William H. Macy plays the eponymous Edmond in Stuart Gordon’s film based on a play by David Mamet, who also provides the screenplay. Edmond Burke is disillusioned. On a Friday night, on his way home from work, he stops at a fortune-teller and has his tarot cards read. “You are not where you belong,” she tells Edmond after flipping from the deck. Edmond goes home, has dinner and tells his wife (Rebecca Pidgeon) he doesn’t love her. Then he leaves her.

What follows is an urban horror nightmare that is sometimes funny and almost macabre. First, Edmond heads to a bar where he meets an angry Joe Mantegna, who rails about white emasculation and tells Edmond that all he needs is to get laid, which sets the stage for Edmond’s new enlightenment. From there he heads to a strip club, a peep show, then a massage parlor, has a run in with three-card Monte dealers and later a pimp. Stopping at a bar after all this he picks up the waitress (Julia Stiles) and goes back to her house. Through all these encounters there’s a simmering of anguish that leads to a nonsensical exclamation of his new guiding philosophy, which ends with an act of brutality that is as sudden as it is inevitable.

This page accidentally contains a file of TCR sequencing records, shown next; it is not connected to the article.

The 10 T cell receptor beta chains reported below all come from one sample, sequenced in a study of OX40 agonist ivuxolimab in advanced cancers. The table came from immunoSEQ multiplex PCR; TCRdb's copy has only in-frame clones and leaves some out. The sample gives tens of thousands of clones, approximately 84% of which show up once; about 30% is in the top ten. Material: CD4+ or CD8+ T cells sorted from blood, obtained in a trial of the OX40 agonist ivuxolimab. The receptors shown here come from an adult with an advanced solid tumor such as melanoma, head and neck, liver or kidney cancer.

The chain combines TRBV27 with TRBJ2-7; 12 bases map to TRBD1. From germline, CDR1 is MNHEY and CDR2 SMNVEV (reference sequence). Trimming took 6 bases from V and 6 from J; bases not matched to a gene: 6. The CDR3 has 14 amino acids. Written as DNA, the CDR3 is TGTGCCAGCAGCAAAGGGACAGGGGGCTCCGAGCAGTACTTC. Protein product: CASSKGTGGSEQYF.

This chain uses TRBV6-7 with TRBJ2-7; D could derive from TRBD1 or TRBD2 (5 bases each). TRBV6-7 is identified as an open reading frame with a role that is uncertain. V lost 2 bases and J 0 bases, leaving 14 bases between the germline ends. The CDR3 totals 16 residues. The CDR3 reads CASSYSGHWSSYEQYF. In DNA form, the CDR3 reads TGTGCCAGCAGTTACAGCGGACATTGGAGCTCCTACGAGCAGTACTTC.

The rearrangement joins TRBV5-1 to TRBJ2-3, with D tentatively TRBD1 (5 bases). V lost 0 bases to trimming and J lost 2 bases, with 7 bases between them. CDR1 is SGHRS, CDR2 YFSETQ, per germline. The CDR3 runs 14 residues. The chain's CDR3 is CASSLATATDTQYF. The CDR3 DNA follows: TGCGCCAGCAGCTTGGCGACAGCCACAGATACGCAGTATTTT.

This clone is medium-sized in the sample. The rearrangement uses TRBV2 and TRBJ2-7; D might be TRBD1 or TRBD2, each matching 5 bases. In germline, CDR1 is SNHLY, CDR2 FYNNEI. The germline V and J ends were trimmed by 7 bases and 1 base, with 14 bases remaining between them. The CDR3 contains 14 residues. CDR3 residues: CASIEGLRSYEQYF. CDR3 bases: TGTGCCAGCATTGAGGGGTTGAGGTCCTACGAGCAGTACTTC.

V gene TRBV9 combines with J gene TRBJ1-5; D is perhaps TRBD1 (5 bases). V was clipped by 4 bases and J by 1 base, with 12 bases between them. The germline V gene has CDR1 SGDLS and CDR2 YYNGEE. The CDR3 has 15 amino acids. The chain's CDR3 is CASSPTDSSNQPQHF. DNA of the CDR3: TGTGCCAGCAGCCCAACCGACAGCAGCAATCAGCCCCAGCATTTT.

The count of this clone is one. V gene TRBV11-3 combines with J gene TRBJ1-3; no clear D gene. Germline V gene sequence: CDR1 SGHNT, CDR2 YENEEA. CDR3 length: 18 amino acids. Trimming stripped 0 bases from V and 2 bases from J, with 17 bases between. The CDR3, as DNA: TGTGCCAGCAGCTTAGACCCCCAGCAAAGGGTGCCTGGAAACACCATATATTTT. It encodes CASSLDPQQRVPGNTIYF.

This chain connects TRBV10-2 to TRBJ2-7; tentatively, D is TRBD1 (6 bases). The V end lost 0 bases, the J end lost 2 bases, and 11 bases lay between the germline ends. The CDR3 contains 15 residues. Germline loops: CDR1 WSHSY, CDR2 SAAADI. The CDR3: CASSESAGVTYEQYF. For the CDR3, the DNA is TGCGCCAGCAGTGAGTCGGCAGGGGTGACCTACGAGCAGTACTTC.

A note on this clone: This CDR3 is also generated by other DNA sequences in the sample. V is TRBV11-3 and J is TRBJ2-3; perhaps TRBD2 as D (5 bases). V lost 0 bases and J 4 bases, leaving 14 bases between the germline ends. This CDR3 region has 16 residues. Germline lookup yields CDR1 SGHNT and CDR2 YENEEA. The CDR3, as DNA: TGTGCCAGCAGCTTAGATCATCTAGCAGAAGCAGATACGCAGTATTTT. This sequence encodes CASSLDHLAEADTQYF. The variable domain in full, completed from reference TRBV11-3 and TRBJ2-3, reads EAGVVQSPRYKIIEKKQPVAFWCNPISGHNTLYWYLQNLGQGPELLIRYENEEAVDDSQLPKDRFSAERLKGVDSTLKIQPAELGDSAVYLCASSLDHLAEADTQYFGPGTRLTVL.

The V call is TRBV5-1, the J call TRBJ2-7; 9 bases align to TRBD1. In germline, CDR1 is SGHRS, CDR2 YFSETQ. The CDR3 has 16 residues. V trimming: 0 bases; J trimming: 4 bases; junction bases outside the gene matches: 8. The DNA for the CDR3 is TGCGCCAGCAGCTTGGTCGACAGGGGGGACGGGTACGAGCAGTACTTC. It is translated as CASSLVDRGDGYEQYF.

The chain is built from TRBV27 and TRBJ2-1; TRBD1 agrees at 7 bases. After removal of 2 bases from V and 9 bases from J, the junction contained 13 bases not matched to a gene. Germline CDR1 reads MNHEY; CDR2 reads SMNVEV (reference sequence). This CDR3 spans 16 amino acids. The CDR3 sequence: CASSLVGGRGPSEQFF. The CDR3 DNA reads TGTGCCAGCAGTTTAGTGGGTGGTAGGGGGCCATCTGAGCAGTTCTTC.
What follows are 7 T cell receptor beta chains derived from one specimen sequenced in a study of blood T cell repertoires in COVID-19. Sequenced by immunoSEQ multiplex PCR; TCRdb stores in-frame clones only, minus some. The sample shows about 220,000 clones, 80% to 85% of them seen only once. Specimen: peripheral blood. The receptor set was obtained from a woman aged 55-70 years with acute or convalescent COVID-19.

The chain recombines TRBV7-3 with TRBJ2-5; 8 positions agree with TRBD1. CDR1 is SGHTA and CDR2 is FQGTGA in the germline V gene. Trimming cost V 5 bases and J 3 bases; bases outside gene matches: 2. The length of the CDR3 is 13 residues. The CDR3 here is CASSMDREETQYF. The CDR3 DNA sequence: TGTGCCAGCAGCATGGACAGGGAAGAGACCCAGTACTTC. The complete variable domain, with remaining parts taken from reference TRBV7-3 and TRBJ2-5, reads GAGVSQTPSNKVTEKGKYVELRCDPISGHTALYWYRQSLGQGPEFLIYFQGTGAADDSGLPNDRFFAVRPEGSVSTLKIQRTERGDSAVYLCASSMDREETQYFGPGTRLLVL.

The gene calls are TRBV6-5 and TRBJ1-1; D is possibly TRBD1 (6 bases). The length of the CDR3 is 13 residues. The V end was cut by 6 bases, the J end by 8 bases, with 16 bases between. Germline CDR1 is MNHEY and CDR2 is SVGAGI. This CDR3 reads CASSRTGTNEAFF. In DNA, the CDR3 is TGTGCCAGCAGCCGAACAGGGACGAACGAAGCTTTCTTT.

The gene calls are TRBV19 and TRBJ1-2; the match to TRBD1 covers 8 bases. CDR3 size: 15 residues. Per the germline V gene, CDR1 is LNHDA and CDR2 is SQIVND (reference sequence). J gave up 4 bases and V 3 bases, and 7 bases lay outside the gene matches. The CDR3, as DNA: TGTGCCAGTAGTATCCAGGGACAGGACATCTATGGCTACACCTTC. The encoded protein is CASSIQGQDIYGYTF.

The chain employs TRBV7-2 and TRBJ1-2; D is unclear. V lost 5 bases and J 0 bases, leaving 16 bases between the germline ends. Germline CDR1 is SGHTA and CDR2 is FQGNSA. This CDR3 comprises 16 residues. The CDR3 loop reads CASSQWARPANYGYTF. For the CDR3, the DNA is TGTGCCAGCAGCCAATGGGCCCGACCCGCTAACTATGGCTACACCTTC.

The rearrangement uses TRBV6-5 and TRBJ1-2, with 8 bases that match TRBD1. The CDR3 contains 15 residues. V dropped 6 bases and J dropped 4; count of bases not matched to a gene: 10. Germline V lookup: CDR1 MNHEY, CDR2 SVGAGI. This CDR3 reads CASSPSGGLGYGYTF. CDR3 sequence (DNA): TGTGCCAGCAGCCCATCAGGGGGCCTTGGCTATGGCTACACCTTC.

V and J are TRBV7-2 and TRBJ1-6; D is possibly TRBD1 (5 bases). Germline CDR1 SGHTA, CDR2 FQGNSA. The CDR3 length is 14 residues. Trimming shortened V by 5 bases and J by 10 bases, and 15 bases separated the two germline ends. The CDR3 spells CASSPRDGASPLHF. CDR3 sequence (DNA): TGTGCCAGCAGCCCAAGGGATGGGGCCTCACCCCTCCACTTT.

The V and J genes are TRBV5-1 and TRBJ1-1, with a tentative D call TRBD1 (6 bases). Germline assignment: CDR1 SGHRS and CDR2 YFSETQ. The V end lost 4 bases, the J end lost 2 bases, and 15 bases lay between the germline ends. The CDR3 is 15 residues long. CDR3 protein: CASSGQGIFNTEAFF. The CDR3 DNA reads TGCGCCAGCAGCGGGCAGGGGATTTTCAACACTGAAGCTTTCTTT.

Macy is arresting as Edmond. He occupies every scene and the bulk of the dialogue. Every second his face registers a different emotion: from confusion to resignation but never understanding. Edmond now knows where he doesn’t belong, but he has no idea where he should be. He also cannot let go of where he was. From his complete gullibility in falling for the three-card Monte game or his haggling every step of the way with each potential sexual encounter, Edmond gauges this new world with the mindset of his old. His own bafflement and pointless new theories keeps the audience at arm’s length of even remotely empathizing with him. There is no promise of fulfillment. It’s the thoughtless wanderings of a man running on empty. His path begins cautiously then turns desperate, as he becomes a victim of urban predators, to ugly as he relishes his conquests.

The film loses some momentum, as the night ends and Edmond must face the ramifications of his actions. But Macy carries the film and provides a provocative and ugly tapestry that is jarring and decayed. It resonates in the way the best of Mamet does: the cadence of the dialouge adds a weight to the words and actions that chill us by their potential of what happens when simmering disappointment reaches its boiling point.

In the end, recalling the words of the fortune-teller that began this, one wonders if Edmond is now really where he belongs or if he was there all along merely exchanging his old cell for a new cell.